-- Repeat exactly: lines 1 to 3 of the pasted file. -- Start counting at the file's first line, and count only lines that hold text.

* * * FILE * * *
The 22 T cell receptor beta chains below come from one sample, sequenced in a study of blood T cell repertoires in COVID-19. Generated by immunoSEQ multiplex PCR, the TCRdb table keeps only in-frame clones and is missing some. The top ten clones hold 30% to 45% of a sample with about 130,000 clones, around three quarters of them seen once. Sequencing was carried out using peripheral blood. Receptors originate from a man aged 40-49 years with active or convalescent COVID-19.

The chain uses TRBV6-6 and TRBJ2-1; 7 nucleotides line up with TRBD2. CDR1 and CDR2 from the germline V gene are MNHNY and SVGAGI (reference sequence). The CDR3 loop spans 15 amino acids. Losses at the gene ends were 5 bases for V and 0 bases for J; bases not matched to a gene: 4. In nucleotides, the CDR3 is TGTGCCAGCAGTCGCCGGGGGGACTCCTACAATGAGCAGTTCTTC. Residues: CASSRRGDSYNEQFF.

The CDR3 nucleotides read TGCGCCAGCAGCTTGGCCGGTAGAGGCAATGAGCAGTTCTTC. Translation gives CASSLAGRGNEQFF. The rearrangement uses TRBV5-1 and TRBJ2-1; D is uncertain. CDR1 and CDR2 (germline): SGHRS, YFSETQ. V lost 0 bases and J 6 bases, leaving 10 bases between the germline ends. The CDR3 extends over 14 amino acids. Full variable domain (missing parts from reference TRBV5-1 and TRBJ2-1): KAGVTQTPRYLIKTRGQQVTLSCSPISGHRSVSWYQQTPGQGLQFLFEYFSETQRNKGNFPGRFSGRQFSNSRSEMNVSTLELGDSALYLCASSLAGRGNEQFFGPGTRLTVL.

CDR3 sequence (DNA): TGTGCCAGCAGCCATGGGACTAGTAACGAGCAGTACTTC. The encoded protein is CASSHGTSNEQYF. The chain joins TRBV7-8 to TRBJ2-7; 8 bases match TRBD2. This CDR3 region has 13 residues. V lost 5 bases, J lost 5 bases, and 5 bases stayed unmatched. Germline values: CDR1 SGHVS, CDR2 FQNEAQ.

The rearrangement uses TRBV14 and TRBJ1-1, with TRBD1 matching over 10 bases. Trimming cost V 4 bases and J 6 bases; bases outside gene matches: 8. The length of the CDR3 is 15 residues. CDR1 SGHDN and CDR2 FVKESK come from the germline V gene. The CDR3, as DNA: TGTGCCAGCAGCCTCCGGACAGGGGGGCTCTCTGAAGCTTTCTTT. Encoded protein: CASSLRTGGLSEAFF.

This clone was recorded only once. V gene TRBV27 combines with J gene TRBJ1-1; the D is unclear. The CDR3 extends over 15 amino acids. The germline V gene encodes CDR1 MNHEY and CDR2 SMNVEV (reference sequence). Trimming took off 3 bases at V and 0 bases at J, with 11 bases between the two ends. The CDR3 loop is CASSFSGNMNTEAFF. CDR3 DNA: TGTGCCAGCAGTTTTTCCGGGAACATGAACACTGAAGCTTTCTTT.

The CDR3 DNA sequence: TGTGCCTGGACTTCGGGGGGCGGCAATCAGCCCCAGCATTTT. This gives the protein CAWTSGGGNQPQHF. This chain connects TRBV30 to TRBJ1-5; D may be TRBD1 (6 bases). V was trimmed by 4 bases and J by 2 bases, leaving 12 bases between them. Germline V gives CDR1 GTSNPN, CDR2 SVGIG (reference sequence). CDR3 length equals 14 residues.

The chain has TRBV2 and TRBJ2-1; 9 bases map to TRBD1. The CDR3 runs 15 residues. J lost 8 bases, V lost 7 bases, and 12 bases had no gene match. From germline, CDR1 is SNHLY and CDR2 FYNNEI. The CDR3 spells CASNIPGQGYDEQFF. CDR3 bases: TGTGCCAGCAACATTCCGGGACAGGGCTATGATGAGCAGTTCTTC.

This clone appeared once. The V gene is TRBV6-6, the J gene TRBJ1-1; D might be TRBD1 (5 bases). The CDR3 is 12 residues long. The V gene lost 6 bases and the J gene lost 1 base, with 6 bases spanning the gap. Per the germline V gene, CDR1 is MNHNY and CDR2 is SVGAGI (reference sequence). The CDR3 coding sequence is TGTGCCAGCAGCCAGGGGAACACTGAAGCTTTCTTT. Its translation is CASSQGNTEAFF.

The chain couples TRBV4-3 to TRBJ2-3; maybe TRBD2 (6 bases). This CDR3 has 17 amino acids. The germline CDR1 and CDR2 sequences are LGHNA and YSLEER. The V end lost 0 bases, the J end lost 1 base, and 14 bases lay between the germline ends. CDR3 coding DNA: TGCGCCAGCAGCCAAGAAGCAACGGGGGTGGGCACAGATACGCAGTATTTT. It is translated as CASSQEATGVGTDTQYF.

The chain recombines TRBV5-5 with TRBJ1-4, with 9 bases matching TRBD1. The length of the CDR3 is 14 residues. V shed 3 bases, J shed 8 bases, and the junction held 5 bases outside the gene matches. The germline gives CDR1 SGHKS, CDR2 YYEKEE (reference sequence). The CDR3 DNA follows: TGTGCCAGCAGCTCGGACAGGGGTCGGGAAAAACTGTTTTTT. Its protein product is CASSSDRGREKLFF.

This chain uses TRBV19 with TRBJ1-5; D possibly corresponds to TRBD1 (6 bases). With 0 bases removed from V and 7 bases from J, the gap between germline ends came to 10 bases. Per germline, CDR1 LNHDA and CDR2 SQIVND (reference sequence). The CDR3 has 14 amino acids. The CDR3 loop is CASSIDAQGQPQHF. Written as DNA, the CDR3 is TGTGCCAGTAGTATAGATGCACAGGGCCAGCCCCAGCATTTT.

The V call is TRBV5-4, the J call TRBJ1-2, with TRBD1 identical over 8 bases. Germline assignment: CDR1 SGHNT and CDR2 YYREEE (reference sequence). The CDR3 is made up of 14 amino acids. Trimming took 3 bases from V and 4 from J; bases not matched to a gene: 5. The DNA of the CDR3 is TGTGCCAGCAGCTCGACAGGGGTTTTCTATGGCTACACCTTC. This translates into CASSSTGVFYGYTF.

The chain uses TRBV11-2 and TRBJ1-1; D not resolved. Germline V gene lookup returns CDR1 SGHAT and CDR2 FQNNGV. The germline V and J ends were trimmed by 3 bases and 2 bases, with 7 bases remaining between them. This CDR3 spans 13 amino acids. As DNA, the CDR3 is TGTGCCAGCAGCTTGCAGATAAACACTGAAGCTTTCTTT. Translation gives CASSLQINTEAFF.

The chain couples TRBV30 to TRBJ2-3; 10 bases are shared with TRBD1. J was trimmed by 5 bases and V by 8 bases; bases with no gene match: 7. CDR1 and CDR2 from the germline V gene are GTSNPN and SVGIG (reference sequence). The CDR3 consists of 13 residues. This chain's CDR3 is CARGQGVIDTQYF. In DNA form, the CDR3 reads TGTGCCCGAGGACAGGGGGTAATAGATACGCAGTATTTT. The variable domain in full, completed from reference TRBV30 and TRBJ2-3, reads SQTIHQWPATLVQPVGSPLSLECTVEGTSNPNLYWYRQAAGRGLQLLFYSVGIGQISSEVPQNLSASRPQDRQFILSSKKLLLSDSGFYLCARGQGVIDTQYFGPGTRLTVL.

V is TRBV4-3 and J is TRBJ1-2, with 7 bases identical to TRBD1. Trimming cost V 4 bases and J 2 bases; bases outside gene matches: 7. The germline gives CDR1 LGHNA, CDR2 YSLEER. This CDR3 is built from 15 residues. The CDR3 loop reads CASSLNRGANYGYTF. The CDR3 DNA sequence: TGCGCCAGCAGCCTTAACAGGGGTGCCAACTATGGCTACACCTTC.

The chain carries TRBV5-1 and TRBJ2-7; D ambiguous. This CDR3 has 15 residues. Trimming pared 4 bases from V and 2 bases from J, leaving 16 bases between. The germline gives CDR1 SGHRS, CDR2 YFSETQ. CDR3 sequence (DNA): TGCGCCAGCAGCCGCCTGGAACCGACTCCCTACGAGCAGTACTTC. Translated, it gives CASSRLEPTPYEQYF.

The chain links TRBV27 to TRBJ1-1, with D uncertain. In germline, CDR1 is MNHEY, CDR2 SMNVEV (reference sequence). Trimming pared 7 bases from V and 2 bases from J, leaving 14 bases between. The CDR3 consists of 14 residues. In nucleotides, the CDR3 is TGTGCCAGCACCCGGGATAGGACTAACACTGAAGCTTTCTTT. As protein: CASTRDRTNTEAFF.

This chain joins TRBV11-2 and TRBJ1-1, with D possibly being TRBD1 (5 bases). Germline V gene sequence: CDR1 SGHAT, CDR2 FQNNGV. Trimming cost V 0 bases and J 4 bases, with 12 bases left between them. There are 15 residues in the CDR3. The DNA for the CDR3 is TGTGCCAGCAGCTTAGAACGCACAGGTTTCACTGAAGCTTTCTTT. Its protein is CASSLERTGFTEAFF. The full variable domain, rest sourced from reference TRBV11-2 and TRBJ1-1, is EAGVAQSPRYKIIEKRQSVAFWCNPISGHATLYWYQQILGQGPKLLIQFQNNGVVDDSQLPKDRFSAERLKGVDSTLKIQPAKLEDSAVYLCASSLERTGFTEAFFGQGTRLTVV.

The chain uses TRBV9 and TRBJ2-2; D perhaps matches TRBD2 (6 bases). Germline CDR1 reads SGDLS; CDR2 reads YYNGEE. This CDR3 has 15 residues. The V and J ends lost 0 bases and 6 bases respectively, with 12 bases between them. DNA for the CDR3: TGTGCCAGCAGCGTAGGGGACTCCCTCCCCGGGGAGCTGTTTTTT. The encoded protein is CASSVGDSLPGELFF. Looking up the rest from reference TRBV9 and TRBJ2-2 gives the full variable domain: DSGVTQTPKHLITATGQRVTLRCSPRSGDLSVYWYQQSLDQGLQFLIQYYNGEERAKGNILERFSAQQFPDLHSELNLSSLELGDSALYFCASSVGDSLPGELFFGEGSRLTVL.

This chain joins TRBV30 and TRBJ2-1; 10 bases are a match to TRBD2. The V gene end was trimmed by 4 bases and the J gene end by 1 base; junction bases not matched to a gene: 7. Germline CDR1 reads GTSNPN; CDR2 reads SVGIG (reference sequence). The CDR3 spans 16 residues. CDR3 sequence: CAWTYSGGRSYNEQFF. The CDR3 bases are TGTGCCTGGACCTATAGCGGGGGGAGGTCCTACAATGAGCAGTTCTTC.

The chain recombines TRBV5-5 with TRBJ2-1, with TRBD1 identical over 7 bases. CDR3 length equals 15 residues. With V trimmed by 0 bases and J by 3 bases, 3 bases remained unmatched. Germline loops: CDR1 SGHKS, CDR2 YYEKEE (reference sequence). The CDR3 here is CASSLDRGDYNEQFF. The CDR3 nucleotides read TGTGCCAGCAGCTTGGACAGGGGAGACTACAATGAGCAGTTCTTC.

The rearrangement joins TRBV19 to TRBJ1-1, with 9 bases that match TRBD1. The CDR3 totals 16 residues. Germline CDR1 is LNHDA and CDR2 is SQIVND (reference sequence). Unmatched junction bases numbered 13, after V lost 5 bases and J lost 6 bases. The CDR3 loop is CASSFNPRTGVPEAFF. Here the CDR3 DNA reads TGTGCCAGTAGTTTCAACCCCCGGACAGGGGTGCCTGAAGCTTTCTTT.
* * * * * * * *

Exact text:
The 22 T cell receptor beta chains below come from one sample, sequenced in a study of blood T cell repertoires in COVID-19. Generated by immunoSEQ multiplex PCR, the TCRdb table keeps only in-frame clones and is missing some. The top ten clones hold 30% to 45% of a sample with about 130,000 clones, around three quarters of them seen once. Sequencing was carried out using peripheral blood. Receptors originate from a man aged 40-49 years with active or convalescent COVID-19.

The chain uses TRBV6-6 and TRBJ2-1; 7 nucleotides line up with TRBD2. CDR1 and CDR2 from the germline V gene are MNHNY and SVGAGI (reference sequence). The CDR3 loop spans 15 amino acids. Losses at the gene ends were 5 bases for V and 0 bases for J; bases not matched to a gene: 4. In nucleotides, the CDR3 is TGTGCCAGCAGTCGCCGGGGGGACTCCTACAATGAGCAGTTCTTC. Residues: CASSRRGDSYNEQFF.

The CDR3 nucleotides read TGCGCCAGCAGCTTGGCCGGTAGAGGCAATGAGCAGTTCTTC. Translation gives CASSLAGRGNEQFF. The rearrangement uses TRBV5-1 and TRBJ2-1; D is uncertain. CDR1 and CDR2 (germline): SGHRS, YFSETQ. V lost 0 bases and J 6 bases, leaving 10 bases between the germline ends. The CDR3 extends over 14 amino acids. Full variable domain (missing parts from reference TRBV5-1 and TRBJ2-1): KAGVTQTPRYLIKTRGQQVTLSCSPISGHRSVSWYQQTPGQGLQFLFEYFSETQRNKGNFPGRFSGRQFSNSRSEMNVSTLELGDSALYLCASSLAGRGNEQFFGPGTRLTVL.